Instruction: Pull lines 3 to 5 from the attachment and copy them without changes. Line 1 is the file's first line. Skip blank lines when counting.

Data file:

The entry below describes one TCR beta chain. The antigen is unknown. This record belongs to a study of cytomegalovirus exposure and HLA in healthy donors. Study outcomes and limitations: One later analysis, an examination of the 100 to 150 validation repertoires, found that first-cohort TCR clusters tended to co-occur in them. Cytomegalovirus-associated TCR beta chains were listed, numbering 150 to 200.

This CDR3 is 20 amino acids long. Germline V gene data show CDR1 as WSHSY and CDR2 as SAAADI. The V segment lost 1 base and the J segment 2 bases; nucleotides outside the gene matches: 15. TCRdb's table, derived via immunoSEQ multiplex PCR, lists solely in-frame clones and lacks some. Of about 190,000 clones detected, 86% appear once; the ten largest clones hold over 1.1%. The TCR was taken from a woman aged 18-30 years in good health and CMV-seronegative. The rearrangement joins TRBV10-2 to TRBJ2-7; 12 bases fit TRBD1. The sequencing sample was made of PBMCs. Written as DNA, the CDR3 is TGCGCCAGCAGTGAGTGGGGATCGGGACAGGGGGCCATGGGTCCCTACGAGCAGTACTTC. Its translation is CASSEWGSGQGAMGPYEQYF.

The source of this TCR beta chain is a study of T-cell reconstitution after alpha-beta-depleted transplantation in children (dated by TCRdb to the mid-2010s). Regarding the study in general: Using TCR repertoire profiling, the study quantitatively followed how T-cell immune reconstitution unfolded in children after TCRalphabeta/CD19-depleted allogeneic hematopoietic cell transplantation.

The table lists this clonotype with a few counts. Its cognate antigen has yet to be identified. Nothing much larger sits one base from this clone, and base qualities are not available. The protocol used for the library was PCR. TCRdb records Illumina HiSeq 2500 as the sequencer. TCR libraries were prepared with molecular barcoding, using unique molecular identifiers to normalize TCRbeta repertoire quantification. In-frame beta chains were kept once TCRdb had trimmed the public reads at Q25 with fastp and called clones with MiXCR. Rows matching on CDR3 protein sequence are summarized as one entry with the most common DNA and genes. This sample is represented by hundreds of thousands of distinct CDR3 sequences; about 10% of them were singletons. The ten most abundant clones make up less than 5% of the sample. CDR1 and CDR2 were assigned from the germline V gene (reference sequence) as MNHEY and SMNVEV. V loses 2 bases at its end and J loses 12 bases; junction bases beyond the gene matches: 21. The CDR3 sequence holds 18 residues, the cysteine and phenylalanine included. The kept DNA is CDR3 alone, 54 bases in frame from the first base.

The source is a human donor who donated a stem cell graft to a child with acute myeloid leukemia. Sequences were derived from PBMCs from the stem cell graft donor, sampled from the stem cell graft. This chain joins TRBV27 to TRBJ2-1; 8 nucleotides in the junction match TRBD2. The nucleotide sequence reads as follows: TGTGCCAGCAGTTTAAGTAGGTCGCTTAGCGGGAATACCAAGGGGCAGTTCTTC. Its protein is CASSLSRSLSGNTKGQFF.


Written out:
The source of this TCR beta chain is a study of T-cell reconstitution after alpha-beta-depleted transplantation in children (dated by TCRdb to the mid-2010s). Regarding the study in general: Using TCR repertoire profiling, the study quantitatively followed how T-cell immune reconstitution unfolded in children after TCRalphabeta/CD19-depleted allogeneic hematopoietic cell transplantation.

The table lists this clonotype with a few counts. Its cognate antigen has yet to be identified. Nothing much larger sits one base from this clone, and base qualities are not available. The protocol used for the library was PCR. TCRdb records Illumina HiSeq 2500 as the sequencer. TCR libraries were prepared with molecular barcoding, using unique molecular identifiers to normalize TCRbeta repertoire quantification. In-frame beta chains were kept once TCRdb had trimmed the public reads at Q25 with fastp and called clones with MiXCR. Rows matching on CDR3 protein sequence are summarized as one entry with the most common DNA and genes. This sample is represented by hundreds of thousands of distinct CDR3 sequences; about 10% of them were singletons. The ten most abundant clones make up less than 5% of the sample. CDR1 and CDR2 were assigned from the germline V gene (reference sequence) as MNHEY and SMNVEV. V loses 2 bases at its end and J loses 12 bases; junction bases beyond the gene matches: 21. The CDR3 sequence holds 18 residues, the cysteine and phenylalanine included. The kept DNA is CDR3 alone, 54 bases in frame from the first base.

The source is a human donor who donated a stem cell graft to a child with acute myeloid leukemia. Sequences were derived from PBMCs from the stem cell graft donor, sampled from the stem cell graft. This chain joins TRBV27 to TRBJ2-1; 8 nucleotides in the junction match TRBD2. The nucleotide sequence reads as follows: TGTGCCAGCAGTTTAAGTAGGTCGCTTAGCGGGAATACCAAGGGGCAGTTCTTC. Its protein is CASSLSRSLSGNTKGQFF.